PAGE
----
Life in the Tar Seeps
A Spiraling Ecology from a Dying SeaFinding an intricate web of life in the tar seeps of the Great Salt Lake
At Great Salt Lake, near Robert Smithson’s iconic earthwork Spiral Jetty, a motley crew of scientists walks the mudflats to study fossils in the making. This reputedly dead sea is home to countless tar seeps, pools of raw oil that act as the perfect preservative, encasing organisms as they were ...
In this spare landscape, an intricate web of life unfurls. Halophiles—salt-hungry microorganisms—tint the brackish water pink and orange; crystals of gypsum stud the ground, glistening underfoot; and pelicans and other migratory birds stop for a crucial rest. Barn owls and seagulls flirt with their prey around the oozing microbial constellations, sometimes falling prey to the oil themselves. Gretchen Henderson came to the tar seeps, a kind of natural asphalt, after recovering from being hit by a car as she walked in a crosswalk—a manufactured asphalt. Like the spiraling artwork that made the Great Salt Lake’s northeastern shore famous, Henderson’s associations of life and death, degeneration and regeneration, and injury and healing came together as she reexamined the pressing questions this delicate area revealed about the climate crisis.
How do we move beyond narrow concepts of the beautiful and the ugly to care for ecosystems that evolve over time? How do we confront our vulnerability to recognize kindred dynamics in our living planet? Through shifting lake levels, bird migrations, microbial studies, environmental arts, and cultural histories shaped by indigenous knowledge and colonial legacies, Life in the Tar Seeps contemplates the ways others have understood this overlooked region. As Henderson witnesses scientists, curators, land managers, and students working collaboratively to steward a challenging place, she grows to see the lake not as dead but as a watershed for shifting perceptions and a meditation on the environmental healing of the planet.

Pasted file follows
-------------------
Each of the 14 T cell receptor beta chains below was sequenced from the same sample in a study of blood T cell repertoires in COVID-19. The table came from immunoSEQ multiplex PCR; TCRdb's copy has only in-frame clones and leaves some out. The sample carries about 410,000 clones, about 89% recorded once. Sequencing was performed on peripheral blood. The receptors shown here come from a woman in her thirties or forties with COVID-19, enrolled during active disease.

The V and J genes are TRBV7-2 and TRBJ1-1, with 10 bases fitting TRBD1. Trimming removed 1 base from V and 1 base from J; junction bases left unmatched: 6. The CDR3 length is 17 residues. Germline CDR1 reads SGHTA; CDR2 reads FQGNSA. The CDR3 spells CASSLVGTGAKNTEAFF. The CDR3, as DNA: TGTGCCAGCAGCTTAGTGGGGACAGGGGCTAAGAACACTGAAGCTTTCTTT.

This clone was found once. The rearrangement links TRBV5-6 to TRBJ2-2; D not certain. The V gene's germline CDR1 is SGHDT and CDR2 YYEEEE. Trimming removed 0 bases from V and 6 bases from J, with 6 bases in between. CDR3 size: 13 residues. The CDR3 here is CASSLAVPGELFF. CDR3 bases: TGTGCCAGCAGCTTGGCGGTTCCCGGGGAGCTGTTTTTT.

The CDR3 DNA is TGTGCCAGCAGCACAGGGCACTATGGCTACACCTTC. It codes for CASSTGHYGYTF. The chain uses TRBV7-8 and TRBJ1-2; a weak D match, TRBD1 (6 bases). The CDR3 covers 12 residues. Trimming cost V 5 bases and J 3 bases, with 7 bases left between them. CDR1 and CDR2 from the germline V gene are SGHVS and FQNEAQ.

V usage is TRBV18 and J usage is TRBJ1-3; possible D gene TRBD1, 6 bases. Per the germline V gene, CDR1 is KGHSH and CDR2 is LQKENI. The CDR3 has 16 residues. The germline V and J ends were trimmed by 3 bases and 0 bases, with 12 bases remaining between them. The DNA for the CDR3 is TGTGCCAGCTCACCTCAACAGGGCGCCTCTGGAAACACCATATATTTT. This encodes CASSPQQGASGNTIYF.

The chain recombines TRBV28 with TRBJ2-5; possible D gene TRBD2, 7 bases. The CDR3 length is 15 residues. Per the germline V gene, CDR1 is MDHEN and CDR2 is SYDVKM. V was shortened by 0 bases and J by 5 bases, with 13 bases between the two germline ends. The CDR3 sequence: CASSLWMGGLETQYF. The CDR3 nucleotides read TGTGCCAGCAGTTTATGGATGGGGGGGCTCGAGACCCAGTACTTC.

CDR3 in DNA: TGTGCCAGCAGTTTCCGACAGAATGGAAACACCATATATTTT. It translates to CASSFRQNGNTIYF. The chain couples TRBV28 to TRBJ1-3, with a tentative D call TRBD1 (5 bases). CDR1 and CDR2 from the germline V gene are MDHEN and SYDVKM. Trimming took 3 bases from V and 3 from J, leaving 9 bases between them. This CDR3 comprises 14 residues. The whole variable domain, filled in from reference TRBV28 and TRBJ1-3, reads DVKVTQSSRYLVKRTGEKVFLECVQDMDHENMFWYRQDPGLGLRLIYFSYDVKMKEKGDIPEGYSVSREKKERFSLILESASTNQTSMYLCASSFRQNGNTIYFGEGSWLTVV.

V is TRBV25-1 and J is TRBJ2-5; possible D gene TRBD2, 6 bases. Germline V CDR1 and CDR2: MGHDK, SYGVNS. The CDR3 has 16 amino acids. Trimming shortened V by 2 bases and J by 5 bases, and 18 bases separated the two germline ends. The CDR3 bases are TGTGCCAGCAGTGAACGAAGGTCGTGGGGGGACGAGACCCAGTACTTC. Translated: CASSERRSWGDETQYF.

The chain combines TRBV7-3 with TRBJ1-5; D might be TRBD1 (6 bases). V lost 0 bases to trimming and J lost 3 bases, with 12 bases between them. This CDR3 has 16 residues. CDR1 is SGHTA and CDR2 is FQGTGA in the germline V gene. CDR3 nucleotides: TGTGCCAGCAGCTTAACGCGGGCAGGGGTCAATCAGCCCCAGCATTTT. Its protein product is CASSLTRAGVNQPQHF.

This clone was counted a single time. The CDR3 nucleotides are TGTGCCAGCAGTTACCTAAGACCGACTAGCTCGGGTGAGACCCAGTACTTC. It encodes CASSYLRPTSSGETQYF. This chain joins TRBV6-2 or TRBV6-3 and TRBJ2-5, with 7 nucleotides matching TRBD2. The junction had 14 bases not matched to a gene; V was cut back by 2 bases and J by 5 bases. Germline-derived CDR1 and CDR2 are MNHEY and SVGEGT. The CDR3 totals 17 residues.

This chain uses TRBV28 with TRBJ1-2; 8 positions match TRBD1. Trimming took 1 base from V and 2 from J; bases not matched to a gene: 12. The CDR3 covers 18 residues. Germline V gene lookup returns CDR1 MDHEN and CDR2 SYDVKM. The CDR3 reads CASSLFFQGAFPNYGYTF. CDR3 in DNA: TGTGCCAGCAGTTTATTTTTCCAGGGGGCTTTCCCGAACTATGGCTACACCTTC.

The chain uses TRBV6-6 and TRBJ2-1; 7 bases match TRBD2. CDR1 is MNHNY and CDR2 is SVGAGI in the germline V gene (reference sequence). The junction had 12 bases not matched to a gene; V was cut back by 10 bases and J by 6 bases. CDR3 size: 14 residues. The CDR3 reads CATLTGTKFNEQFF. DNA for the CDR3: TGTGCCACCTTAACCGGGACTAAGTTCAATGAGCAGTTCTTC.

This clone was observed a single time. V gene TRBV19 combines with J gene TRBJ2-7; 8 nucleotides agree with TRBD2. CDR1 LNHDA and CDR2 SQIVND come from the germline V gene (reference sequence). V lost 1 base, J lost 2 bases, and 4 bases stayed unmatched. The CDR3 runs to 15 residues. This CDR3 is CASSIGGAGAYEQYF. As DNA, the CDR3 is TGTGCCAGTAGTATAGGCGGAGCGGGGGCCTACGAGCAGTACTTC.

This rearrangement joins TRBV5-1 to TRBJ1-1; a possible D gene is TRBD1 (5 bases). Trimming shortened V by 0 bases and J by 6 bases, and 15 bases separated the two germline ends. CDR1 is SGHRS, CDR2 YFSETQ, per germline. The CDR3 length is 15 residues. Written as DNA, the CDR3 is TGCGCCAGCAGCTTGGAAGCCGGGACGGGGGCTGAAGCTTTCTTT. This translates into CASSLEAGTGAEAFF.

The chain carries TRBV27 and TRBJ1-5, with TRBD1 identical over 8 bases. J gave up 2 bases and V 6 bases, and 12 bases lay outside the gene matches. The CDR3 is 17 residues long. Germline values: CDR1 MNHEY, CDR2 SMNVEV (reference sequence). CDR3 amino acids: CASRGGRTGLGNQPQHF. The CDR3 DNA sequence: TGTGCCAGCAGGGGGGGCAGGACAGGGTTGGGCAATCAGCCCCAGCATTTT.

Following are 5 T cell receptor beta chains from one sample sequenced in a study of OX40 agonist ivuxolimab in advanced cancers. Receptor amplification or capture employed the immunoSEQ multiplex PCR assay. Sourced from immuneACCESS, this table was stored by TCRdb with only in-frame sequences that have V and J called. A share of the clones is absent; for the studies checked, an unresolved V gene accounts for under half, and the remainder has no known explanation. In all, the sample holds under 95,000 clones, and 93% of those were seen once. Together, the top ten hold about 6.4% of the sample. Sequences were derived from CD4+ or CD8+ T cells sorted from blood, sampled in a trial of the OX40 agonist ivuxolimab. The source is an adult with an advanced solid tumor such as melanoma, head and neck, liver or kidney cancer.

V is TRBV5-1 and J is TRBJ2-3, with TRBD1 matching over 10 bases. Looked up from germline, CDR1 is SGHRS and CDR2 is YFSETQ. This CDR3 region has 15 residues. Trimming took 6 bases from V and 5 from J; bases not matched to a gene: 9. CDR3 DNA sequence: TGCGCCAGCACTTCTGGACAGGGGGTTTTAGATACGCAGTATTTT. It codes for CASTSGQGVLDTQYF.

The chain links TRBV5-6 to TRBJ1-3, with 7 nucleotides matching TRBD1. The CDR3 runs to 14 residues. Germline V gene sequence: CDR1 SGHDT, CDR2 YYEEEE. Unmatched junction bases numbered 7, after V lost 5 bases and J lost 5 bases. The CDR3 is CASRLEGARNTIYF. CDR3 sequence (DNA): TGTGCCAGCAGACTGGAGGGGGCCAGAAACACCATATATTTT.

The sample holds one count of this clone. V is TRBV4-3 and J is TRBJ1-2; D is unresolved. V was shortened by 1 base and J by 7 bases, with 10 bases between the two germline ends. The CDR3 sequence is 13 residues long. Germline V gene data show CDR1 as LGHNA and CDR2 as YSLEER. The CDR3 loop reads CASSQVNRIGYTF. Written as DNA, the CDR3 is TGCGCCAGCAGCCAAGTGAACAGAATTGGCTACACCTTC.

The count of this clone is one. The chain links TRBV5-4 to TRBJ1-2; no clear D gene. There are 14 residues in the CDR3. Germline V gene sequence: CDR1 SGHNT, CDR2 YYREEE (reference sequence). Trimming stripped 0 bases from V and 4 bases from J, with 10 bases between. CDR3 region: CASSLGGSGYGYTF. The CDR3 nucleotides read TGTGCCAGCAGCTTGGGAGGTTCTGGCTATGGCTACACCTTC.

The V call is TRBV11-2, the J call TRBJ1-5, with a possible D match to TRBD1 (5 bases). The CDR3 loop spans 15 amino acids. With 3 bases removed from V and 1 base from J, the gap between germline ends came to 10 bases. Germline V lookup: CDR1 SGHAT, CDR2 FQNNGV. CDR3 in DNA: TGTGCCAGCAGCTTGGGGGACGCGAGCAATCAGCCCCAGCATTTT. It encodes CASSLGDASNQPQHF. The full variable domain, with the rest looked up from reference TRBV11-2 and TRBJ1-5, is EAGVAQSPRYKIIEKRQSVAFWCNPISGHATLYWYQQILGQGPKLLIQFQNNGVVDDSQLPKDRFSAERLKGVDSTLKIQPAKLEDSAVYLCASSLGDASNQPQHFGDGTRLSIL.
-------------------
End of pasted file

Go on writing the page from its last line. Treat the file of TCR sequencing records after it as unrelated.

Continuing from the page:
Henderson illustrates her journey with her own vivid photographs of tar seeps and pelican death assemblages, historic maps, and contemporary art and includes a wayfinding guide for exploring places of our own.